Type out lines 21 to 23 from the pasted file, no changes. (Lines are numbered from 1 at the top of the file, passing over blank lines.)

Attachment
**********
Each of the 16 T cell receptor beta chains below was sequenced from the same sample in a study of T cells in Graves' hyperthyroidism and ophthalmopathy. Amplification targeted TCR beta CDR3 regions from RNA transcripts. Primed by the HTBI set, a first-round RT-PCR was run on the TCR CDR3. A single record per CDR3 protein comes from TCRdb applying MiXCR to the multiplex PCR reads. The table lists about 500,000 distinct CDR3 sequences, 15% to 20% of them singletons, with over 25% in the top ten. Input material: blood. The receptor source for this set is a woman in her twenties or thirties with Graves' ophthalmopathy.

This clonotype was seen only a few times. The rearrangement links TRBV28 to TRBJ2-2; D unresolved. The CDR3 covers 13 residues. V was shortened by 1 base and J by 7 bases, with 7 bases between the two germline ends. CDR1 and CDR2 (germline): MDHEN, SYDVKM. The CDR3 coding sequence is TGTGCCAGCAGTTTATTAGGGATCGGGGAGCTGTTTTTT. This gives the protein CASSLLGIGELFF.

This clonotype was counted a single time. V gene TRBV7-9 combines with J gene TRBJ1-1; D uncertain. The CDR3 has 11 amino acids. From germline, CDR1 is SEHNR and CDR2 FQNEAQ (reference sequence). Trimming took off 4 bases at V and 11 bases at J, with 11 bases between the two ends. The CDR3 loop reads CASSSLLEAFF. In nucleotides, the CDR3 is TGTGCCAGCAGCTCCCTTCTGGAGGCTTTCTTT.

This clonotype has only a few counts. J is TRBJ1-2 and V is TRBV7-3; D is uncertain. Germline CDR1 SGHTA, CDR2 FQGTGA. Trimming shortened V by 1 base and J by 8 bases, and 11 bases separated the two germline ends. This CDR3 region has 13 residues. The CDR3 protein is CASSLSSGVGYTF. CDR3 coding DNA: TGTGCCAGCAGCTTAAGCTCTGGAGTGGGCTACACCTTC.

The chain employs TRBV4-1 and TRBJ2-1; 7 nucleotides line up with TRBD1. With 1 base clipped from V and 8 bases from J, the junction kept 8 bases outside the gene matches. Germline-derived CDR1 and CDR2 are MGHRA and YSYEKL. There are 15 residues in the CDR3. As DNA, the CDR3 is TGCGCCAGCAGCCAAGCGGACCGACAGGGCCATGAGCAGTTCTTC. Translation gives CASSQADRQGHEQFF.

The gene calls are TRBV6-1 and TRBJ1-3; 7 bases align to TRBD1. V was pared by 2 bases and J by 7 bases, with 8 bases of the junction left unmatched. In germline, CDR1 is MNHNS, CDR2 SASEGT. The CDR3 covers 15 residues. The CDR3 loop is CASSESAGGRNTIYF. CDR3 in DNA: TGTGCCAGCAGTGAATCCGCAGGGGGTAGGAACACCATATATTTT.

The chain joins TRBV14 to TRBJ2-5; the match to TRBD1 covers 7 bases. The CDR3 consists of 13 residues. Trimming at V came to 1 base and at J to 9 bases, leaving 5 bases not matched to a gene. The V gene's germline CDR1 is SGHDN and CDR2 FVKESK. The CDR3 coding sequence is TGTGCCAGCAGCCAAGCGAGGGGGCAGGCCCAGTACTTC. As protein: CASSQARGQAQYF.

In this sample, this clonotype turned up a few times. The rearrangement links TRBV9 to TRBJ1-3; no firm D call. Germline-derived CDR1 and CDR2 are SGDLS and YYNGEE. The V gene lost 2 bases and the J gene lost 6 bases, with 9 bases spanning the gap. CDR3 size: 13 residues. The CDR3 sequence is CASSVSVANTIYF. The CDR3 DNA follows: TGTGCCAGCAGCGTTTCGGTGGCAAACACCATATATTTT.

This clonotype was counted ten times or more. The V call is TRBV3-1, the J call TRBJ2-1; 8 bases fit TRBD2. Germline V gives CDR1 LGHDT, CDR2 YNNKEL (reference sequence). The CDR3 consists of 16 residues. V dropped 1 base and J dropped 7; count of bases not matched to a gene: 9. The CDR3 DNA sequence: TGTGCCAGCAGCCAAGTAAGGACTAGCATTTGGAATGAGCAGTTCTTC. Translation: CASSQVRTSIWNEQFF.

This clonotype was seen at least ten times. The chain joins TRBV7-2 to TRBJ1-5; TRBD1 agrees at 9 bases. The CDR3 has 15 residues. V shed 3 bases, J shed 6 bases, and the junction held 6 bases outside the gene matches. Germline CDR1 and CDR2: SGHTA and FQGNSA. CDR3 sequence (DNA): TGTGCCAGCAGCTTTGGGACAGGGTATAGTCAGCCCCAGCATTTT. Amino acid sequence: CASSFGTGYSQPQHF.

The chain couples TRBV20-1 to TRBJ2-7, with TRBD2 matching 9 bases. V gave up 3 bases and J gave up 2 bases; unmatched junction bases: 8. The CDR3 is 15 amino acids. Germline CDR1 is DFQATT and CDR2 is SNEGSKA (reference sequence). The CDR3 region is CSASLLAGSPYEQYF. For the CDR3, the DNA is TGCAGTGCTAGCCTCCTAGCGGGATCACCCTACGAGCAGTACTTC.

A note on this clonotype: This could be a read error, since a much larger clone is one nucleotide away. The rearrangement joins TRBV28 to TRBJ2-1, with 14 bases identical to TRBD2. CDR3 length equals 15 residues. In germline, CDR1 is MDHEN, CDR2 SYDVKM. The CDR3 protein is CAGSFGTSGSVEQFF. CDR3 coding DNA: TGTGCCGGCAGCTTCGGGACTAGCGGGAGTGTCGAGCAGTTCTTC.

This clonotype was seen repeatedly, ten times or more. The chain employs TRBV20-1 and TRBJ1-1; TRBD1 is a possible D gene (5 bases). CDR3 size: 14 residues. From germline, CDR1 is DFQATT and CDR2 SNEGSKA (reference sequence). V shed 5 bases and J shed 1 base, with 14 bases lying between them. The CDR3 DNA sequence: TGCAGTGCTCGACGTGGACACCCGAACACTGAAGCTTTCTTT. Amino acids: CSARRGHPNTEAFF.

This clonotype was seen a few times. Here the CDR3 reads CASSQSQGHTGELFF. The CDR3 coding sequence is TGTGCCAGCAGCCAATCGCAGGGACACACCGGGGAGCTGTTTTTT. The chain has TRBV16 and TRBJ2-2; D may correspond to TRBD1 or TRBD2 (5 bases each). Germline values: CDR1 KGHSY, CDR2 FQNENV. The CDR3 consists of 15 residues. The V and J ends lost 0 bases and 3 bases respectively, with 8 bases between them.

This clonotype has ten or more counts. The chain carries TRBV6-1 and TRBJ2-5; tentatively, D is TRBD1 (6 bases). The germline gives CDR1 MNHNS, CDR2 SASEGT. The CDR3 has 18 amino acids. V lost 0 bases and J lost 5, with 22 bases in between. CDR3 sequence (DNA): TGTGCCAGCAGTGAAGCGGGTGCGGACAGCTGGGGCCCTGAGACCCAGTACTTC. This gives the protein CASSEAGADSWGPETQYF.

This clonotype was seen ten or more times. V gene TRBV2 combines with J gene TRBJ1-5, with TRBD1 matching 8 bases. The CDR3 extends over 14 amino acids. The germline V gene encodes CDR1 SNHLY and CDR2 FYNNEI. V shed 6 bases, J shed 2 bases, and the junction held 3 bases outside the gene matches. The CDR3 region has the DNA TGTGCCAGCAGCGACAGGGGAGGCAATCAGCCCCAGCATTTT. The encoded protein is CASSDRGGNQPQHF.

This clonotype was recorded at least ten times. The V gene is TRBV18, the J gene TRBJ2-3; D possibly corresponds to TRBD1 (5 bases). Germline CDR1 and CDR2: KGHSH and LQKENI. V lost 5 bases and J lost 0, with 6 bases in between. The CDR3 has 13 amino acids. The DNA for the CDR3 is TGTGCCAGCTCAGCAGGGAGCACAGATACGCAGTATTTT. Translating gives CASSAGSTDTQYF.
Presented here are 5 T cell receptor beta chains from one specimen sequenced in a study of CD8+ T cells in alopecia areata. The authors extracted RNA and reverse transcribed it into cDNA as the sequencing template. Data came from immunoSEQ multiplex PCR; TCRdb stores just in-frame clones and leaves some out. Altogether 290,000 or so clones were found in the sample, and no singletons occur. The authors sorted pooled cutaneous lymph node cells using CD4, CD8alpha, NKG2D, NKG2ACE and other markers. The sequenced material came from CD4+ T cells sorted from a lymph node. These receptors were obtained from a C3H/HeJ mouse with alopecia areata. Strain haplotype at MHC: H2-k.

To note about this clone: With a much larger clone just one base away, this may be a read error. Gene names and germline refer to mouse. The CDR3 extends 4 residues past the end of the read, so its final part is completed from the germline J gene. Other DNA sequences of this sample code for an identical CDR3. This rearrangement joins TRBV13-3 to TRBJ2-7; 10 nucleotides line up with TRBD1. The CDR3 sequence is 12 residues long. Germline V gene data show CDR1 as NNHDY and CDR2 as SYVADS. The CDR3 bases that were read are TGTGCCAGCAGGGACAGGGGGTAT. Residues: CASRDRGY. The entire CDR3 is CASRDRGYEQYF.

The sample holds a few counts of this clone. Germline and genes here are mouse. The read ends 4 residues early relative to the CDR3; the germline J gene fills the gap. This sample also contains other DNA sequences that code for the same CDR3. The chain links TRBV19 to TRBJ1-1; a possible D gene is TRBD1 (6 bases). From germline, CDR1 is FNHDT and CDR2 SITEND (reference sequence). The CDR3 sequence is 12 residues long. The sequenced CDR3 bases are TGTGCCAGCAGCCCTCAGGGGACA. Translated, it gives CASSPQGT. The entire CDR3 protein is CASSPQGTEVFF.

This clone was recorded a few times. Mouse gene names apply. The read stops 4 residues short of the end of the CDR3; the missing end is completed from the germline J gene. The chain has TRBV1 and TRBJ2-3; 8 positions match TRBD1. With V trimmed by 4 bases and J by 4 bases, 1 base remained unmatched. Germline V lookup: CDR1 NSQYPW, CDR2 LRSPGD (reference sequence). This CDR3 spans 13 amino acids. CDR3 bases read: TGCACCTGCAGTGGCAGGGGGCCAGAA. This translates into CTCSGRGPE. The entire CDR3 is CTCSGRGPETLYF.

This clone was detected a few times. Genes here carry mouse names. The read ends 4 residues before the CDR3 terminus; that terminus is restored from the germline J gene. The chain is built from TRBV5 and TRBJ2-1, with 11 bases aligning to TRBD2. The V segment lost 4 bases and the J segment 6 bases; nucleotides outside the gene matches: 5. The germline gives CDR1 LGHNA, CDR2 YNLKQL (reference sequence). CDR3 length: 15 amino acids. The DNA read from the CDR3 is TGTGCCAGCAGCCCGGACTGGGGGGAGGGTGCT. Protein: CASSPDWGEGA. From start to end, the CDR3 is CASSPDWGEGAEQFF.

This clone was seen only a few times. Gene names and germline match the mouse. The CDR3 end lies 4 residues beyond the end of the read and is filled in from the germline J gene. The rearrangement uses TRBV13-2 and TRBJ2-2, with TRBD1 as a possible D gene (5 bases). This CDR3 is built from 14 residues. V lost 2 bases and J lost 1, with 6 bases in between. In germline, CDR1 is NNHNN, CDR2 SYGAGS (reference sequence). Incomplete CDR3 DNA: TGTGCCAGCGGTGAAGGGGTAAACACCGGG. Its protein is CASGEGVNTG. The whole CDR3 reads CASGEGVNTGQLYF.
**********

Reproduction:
This clone was recorded a few times. Mouse gene names apply. The read stops 4 residues short of the end of the CDR3; the missing end is completed from the germline J gene. The chain has TRBV1 and TRBJ2-3; 8 positions match TRBD1. With V trimmed by 4 bases and J by 4 bases, 1 base remained unmatched. Germline V lookup: CDR1 NSQYPW, CDR2 LRSPGD (reference sequence). This CDR3 spans 13 amino acids. CDR3 bases read: TGCACCTGCAGTGGCAGGGGGCCAGAA. This translates into CTCSGRGPE. The entire CDR3 is CTCSGRGPETLYF.

This clone was detected a few times. Genes here carry mouse names. The read ends 4 residues before the CDR3 terminus; that terminus is restored from the germline J gene. The chain is built from TRBV5 and TRBJ2-1, with 11 bases aligning to TRBD2. The V segment lost 4 bases and the J segment 6 bases; nucleotides outside the gene matches: 5. The germline gives CDR1 LGHNA, CDR2 YNLKQL (reference sequence). CDR3 length: 15 amino acids. The DNA read from the CDR3 is TGTGCCAGCAGCCCGGACTGGGGGGAGGGTGCT. Protein: CASSPDWGEGA. From start to end, the CDR3 is CASSPDWGEGAEQFF.

This clone was seen only a few times. Gene names and germline match the mouse. The CDR3 end lies 4 residues beyond the end of the read and is filled in from the germline J gene. The rearrangement uses TRBV13-2 and TRBJ2-2, with TRBD1 as a possible D gene (5 bases). This CDR3 is built from 14 residues. V lost 2 bases and J lost 1, with 6 bases in between. In germline, CDR1 is NNHNN, CDR2 SYGAGS (reference sequence). Incomplete CDR3 DNA: TGTGCCAGCGGTGAAGGGGTAAACACCGGG. Its protein is CASGEGVNTG. The whole CDR3 reads CASGEGVNTGQLYF.